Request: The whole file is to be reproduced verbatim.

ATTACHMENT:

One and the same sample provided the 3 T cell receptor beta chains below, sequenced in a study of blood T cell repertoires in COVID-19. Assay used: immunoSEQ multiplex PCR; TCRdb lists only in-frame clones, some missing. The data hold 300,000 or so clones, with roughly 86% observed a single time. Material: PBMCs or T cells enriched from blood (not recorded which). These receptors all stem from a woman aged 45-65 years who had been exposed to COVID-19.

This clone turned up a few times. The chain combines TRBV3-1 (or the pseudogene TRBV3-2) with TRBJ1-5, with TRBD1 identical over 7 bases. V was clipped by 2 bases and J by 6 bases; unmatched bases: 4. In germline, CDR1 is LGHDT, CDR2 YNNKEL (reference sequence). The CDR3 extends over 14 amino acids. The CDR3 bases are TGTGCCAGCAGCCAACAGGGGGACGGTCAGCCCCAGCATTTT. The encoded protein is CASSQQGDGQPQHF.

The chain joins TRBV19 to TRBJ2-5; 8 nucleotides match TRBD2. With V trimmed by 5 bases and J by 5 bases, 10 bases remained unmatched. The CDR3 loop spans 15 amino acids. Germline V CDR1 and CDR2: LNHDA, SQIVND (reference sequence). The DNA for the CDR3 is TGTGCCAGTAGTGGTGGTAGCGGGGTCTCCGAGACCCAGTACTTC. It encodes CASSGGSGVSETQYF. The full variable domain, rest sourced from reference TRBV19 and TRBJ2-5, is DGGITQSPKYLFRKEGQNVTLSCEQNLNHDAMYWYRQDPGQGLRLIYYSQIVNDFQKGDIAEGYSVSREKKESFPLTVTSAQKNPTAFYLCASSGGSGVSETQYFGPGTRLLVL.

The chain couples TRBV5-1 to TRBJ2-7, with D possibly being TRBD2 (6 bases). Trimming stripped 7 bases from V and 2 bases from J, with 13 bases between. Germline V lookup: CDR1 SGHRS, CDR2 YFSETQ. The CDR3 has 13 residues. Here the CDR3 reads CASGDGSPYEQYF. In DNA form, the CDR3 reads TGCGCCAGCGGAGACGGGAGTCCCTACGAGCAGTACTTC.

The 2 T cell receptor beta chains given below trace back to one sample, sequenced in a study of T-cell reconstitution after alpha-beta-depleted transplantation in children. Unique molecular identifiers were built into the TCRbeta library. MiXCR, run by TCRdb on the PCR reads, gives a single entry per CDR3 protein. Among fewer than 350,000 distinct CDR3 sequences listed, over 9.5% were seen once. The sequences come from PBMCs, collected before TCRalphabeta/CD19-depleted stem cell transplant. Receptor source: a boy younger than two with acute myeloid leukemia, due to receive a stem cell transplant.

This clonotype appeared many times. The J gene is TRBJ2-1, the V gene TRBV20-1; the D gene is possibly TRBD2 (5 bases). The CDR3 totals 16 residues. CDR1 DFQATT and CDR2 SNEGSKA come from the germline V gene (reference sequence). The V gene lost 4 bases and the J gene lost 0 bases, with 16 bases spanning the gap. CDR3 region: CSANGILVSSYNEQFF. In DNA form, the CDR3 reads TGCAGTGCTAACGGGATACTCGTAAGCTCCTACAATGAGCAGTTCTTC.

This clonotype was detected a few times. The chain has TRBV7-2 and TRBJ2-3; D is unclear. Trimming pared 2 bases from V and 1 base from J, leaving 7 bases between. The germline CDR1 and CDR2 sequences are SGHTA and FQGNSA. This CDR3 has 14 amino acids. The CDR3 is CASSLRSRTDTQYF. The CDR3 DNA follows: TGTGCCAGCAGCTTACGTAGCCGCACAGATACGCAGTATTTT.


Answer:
One and the same sample provided the 3 T cell receptor beta chains below, sequenced in a study of blood T cell repertoires in COVID-19. Assay used: immunoSEQ multiplex PCR; TCRdb lists only in-frame clones, some missing. The data hold 300,000 or so clones, with roughly 86% observed a single time. Material: PBMCs or T cells enriched from blood (not recorded which). These receptors all stem from a woman aged 45-65 years who had been exposed to COVID-19.

This clone turned up a few times. The chain combines TRBV3-1 (or the pseudogene TRBV3-2) with TRBJ1-5, with TRBD1 identical over 7 bases. V was clipped by 2 bases and J by 6 bases; unmatched bases: 4. In germline, CDR1 is LGHDT, CDR2 YNNKEL (reference sequence). The CDR3 extends over 14 amino acids. The CDR3 bases are TGTGCCAGCAGCCAACAGGGGGACGGTCAGCCCCAGCATTTT. The encoded protein is CASSQQGDGQPQHF.

The chain joins TRBV19 to TRBJ2-5; 8 nucleotides match TRBD2. With V trimmed by 5 bases and J by 5 bases, 10 bases remained unmatched. The CDR3 loop spans 15 amino acids. Germline V CDR1 and CDR2: LNHDA, SQIVND (reference sequence). The DNA for the CDR3 is TGTGCCAGTAGTGGTGGTAGCGGGGTCTCCGAGACCCAGTACTTC. It encodes CASSGGSGVSETQYF. The full variable domain, rest sourced from reference TRBV19 and TRBJ2-5, is DGGITQSPKYLFRKEGQNVTLSCEQNLNHDAMYWYRQDPGQGLRLIYYSQIVNDFQKGDIAEGYSVSREKKESFPLTVTSAQKNPTAFYLCASSGGSGVSETQYFGPGTRLLVL.

The chain couples TRBV5-1 to TRBJ2-7, with D possibly being TRBD2 (6 bases). Trimming stripped 7 bases from V and 2 bases from J, with 13 bases between. Germline V lookup: CDR1 SGHRS, CDR2 YFSETQ. The CDR3 has 13 residues. Here the CDR3 reads CASGDGSPYEQYF. In DNA form, the CDR3 reads TGCGCCAGCGGAGACGGGAGTCCCTACGAGCAGTACTTC.

The 2 T cell receptor beta chains given below trace back to one sample, sequenced in a study of T-cell reconstitution after alpha-beta-depleted transplantation in children. Unique molecular identifiers were built into the TCRbeta library. MiXCR, run by TCRdb on the PCR reads, gives a single entry per CDR3 protein. Among fewer than 350,000 distinct CDR3 sequences listed, over 9.5% were seen once. The sequences come from PBMCs, collected before TCRalphabeta/CD19-depleted stem cell transplant. Receptor source: a boy younger than two with acute myeloid leukemia, due to receive a stem cell transplant.

This clonotype appeared many times. The J gene is TRBJ2-1, the V gene TRBV20-1; the D gene is possibly TRBD2 (5 bases). The CDR3 totals 16 residues. CDR1 DFQATT and CDR2 SNEGSKA come from the germline V gene (reference sequence). The V gene lost 4 bases and the J gene lost 0 bases, with 16 bases spanning the gap. CDR3 region: CSANGILVSSYNEQFF. In DNA form, the CDR3 reads TGCAGTGCTAACGGGATACTCGTAAGCTCCTACAATGAGCAGTTCTTC.

This clonotype was detected a few times. The chain has TRBV7-2 and TRBJ2-3; D is unclear. Trimming pared 2 bases from V and 1 base from J, leaving 7 bases between. The germline CDR1 and CDR2 sequences are SGHTA and FQGNSA. This CDR3 has 14 amino acids. The CDR3 is CASSLRSRTDTQYF. The CDR3 DNA follows: TGTGCCAGCAGCTTACGTAGCCGCACAGATACGCAGTATTTT.